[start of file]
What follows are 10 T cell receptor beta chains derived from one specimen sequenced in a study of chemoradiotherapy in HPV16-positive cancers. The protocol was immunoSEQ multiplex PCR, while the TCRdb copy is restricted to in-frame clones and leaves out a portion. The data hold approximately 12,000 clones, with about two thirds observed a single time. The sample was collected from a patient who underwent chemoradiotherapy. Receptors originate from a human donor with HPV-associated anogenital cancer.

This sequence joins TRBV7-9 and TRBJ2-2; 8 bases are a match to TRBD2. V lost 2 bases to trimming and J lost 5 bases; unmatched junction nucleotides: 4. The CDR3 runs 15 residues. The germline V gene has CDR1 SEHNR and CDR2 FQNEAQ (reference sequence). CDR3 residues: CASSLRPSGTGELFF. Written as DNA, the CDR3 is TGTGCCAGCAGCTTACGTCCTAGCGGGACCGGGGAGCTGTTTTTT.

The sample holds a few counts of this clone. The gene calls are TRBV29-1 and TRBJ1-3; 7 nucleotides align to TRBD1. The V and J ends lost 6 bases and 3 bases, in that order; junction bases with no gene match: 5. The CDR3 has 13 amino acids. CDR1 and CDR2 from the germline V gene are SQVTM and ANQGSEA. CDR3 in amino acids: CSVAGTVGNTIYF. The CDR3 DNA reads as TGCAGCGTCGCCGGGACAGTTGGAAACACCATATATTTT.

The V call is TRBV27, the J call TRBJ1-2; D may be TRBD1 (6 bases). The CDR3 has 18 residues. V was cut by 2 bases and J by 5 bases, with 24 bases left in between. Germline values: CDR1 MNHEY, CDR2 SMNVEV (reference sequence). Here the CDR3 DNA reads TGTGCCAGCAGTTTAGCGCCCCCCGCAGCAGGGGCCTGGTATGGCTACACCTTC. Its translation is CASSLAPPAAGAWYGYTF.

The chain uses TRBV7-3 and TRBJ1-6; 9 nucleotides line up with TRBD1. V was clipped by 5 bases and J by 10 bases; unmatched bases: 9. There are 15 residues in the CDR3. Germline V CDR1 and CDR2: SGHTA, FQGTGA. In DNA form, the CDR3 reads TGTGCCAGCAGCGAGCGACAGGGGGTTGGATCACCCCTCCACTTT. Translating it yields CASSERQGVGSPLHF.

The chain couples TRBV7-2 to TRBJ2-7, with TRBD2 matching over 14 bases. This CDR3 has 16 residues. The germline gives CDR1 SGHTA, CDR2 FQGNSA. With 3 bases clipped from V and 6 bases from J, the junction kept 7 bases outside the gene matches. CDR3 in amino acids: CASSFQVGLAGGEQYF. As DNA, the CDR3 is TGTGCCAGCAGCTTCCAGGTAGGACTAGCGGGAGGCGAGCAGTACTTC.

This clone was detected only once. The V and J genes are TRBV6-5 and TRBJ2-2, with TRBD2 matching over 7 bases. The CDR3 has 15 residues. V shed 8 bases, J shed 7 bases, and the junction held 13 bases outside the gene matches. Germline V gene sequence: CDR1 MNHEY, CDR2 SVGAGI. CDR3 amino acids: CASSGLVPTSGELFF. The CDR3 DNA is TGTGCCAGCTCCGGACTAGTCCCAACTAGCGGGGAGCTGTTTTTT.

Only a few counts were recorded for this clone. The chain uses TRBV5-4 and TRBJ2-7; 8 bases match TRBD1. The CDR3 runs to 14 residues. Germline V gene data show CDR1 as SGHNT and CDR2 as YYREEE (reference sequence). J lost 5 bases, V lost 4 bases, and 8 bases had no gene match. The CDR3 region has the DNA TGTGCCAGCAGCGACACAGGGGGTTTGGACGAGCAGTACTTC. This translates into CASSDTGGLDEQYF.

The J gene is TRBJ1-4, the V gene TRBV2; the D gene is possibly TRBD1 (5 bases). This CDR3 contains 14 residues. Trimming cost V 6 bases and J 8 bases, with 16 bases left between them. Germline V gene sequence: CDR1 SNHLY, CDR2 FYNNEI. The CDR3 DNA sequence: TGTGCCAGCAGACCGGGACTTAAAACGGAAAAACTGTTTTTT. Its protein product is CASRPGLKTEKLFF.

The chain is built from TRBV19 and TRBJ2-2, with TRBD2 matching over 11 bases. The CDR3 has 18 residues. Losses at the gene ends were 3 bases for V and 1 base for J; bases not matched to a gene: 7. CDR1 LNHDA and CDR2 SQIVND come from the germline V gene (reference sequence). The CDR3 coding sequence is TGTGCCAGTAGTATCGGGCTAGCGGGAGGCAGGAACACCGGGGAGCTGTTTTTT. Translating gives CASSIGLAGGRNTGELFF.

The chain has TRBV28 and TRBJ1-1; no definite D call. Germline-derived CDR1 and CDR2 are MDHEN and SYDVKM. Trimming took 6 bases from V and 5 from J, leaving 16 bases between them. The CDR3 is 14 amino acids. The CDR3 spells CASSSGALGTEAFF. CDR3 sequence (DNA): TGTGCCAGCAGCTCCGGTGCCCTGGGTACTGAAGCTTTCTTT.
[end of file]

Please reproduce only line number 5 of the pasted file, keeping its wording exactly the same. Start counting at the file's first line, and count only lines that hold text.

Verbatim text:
The chain uses TRBV7-3 and TRBJ1-6; 9 nucleotides line up with TRBD1. V was clipped by 5 bases and J by 10 bases; unmatched bases: 9. There are 15 residues in the CDR3. Germline V CDR1 and CDR2: SGHTA, FQGTGA. In DNA form, the CDR3 reads TGTGCCAGCAGCGAGCGACAGGGGGTTGGATCACCCCTCCACTTT. Translating it yields CASSERQGVGSPLHF.